Schools must plan curriculum and be able to show inspectors, says Harford

curriculum subjects Harford

Schools will need to show they have “designed” their curriculum and whether it helps pupils to be upwardly socially mobile, says Sean Harford, Ofsted’s national director of education.

He said Ofsted would increasingly look for evidence of “strategic decision-making” in a school’s curriculum, something that was likely to form part of a new common inspection framework in September 2019.

Leaders would need to “know what their curriculum is and what the intent is” and be able to “articulate that really clearly” to inspectors, including showing how it was having a practical impact in the classroom.

Ofsted was also researching the link between different kinds of curricula and “social mobility”, and would use any findings when inspecting schools, he said.

“We’re going to see if there is a linkage between the curriculum that young people study in different schools and their destinations afterwards.”

A major challenge was that most schools were “ambiguous” about what they meant by “curriculum” and other terms that claimed to describe it, such as “skills-based” or “enriching”.

Most schools were ambiguous about what they meant by curriculum and other terms that claimed to describe it

Ofsted currently required schools to offer a “broad and balanced” curriculum, but Harford said many schools failed to understand the term.

“They aren’t clear about when a narrow, imbalanced curriculum becomes a broad one.

“It’s really interesting how much stumbling there is on this, and how much diversity of opinion.”

Ofsted’s working definition of “curriculum” is: “A framework for setting out the aims of a programme of education, including the knowledge and understanding to be gained at each stage (intent); for translating that framework over time into a structure and narrative, within an institutional context (implementation) and for evaluating what knowledge and understanding pupils have gained against expectations (impact and achievement).”

The findings are from an initial analysis of about 40 visits to primary and secondary schools in the summer term. More visits will follow.

Harford said schools were often unclear about what a “theme-based” approach was – “whether it is people not doing subjects, people grouping subjects together, or grouping skills, or people doing them in an integrated way”.

Likewise, when schools described a “skills-based” curriculum, teachers described everything from self-control to reading skills to leadership.

Harford said that all curricula should have a clear structure, with teachers able to show they had been planned and were having an impact.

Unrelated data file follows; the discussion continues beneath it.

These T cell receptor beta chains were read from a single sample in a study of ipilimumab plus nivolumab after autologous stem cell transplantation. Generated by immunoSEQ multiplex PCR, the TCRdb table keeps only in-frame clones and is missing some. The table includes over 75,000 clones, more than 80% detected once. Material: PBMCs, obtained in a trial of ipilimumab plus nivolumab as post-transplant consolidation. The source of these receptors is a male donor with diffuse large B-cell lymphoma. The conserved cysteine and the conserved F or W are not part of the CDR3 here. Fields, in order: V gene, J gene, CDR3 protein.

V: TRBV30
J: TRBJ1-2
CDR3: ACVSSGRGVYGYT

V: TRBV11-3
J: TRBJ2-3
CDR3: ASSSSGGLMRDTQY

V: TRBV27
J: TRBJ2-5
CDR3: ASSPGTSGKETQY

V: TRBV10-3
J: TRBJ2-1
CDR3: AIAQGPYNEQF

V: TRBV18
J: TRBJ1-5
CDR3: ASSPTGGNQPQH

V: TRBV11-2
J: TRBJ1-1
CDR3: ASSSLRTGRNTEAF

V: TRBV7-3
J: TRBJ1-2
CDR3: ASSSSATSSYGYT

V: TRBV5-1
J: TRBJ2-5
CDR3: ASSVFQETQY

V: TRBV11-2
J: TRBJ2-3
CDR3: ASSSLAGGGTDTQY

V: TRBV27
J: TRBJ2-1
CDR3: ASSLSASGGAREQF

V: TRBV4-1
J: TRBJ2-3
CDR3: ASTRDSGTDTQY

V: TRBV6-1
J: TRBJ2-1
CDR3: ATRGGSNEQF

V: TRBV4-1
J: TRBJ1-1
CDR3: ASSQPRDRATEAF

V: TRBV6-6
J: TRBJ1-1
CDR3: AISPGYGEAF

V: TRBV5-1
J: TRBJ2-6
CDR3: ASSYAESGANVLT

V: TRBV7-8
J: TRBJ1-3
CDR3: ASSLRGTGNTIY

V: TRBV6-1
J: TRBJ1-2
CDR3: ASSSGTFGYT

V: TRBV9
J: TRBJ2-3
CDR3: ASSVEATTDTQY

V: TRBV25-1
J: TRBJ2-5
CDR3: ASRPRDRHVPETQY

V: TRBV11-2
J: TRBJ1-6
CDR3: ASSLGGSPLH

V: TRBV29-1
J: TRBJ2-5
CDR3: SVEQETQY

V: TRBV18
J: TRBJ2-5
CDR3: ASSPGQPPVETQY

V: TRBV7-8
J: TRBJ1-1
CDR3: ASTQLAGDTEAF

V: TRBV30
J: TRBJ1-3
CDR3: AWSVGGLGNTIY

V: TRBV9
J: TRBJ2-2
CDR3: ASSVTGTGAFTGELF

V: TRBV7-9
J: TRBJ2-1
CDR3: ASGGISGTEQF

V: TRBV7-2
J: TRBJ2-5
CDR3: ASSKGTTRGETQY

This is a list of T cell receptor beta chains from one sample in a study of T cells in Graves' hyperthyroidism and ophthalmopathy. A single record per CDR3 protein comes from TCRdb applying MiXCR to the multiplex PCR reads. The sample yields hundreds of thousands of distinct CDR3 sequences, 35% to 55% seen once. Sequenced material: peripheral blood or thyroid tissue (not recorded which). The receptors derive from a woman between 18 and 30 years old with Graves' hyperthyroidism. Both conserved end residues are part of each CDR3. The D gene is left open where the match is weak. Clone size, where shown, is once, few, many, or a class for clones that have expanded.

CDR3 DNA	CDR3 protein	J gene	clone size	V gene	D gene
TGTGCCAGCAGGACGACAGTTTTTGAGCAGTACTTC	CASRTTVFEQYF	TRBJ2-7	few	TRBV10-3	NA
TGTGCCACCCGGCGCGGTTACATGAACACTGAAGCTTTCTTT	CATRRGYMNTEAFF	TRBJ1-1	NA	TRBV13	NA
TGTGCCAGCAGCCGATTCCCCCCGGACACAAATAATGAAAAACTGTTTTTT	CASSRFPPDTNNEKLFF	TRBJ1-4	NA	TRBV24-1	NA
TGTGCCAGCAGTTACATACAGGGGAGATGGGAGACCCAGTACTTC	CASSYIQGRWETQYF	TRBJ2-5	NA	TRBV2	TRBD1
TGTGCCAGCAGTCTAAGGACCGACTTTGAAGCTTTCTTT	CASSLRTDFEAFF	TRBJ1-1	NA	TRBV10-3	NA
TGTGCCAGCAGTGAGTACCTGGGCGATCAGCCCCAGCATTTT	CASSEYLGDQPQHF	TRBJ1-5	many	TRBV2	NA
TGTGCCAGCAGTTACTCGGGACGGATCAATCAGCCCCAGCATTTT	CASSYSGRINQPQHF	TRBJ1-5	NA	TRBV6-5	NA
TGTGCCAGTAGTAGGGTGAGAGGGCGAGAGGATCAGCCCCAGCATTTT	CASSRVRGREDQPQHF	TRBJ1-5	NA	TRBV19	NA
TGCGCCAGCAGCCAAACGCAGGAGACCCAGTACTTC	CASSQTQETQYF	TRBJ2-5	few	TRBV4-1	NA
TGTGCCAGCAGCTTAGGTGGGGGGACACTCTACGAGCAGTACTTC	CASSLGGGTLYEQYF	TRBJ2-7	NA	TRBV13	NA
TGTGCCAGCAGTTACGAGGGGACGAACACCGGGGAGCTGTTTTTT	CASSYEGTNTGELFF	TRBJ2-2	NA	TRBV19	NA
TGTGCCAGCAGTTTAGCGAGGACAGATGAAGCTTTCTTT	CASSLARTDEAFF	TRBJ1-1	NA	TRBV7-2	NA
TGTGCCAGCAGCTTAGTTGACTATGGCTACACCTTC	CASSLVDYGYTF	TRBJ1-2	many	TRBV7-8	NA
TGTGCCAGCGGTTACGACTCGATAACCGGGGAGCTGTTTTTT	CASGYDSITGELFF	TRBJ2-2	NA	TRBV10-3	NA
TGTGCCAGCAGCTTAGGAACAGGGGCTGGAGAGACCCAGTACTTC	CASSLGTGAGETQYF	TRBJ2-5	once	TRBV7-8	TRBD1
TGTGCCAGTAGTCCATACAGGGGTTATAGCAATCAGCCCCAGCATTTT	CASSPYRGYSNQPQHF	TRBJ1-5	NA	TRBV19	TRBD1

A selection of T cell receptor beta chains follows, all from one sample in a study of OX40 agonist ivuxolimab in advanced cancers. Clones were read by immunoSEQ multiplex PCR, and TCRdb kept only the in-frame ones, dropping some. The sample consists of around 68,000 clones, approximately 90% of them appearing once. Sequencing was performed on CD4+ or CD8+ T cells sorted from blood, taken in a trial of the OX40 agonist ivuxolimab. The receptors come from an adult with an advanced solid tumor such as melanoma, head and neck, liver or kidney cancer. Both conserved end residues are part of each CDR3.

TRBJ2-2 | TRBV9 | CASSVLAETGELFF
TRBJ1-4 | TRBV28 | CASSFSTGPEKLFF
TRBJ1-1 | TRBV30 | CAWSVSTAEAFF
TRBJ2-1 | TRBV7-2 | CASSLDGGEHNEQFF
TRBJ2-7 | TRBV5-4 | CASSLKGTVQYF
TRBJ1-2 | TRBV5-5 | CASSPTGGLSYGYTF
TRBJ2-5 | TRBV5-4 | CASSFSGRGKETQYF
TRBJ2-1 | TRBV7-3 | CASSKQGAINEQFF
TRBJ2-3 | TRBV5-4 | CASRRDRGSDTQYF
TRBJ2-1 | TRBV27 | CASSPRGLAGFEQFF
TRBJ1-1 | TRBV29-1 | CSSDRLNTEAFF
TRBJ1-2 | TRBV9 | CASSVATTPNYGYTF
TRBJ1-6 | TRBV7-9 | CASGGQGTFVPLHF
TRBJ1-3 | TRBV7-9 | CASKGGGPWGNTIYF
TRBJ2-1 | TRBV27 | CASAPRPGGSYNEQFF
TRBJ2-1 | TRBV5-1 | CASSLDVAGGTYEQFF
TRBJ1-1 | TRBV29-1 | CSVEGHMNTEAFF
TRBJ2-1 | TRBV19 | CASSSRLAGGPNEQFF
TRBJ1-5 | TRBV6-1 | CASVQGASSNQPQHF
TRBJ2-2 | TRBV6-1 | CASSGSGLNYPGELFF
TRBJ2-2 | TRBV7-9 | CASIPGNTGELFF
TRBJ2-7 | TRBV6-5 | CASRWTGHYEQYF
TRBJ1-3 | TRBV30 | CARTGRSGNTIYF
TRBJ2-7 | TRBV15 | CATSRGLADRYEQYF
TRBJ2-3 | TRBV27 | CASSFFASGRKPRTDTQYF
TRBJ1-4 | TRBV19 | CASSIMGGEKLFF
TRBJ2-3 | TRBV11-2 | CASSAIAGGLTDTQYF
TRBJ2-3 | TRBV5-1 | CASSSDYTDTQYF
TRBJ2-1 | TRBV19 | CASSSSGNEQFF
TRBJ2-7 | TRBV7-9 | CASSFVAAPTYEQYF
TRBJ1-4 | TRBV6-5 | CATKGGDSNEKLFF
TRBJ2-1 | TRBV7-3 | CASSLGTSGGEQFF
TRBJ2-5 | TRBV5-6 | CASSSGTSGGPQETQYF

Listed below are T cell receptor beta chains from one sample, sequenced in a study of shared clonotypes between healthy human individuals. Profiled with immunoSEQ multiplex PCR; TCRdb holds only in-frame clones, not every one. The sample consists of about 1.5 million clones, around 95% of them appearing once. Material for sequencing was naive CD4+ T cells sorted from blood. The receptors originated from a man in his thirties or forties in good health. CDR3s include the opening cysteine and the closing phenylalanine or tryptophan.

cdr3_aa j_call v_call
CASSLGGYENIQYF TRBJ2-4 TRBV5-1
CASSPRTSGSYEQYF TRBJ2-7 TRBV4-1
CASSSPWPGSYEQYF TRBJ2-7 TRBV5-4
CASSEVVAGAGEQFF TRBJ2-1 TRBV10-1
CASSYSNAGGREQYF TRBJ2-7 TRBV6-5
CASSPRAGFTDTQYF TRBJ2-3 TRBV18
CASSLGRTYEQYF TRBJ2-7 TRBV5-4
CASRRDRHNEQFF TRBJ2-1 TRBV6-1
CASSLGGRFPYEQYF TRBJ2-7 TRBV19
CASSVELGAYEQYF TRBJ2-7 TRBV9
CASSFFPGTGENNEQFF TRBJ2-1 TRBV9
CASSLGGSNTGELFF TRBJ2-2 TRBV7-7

In particular leaders should be ambitious about key stage 3 because the curriculum was often too geared towards the exam years.

For instance, the “brouhaha” about former education secretary Michael Gove’s requirement to teach more British authors at GCSE “amazed” him, because international authors could be taught before then.

“Schools should be having a great time in those years.”

His words follow Key Stage 3: The Wasted Years, an Ofsted report that found a weakness in teaching and progress in those years because of “a lack of priority given to key stage 3 by many secondary school leaders”.

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  1. The King said, “jump to the left!” “If you do not jump to the left we will put you out of a job and publicly humiliate you.” So we jumped to the left.

    The King then said, “you jumped to the left! Why did you not see that jumping to the left would mean you were no longer going straight ahead?” The people always knew that going straight ahead was the best direction to take.

    The people would like to go straight ahead. We know it is right. But, instead of just going straight ahead, we wanted the King to tell us to go straight ahead. So we waited for the instruction.

    The King is always right, so jumping to the left cannot have been wrong. So, the King said, “continue to jump to the left, but at the same time jump to the right”.

    The leaders of the people told their followers to jump to the left and to the right at the same time.

    Long live the King!

  2. The greatest driver of social mobility is housing in this country. The sale of social housing in the 1980s and 1990s gave an enormous boost to individual wealth (which could never have been earned through the occupants’ jobs) and this had a knock on effect in education with parents providing better diet, mobility to choose the school, and more extra-curriculum activities to boost self-esteem and confidence. Now both social housing and private housing has become so expensive to buy compared to earnings, housing can no longer be a driver of educational standards. Therefore we have to look to other drivers like pooling local community resources to coupled with austerity or looking at creating new wealth in our economy within the Brexit framework.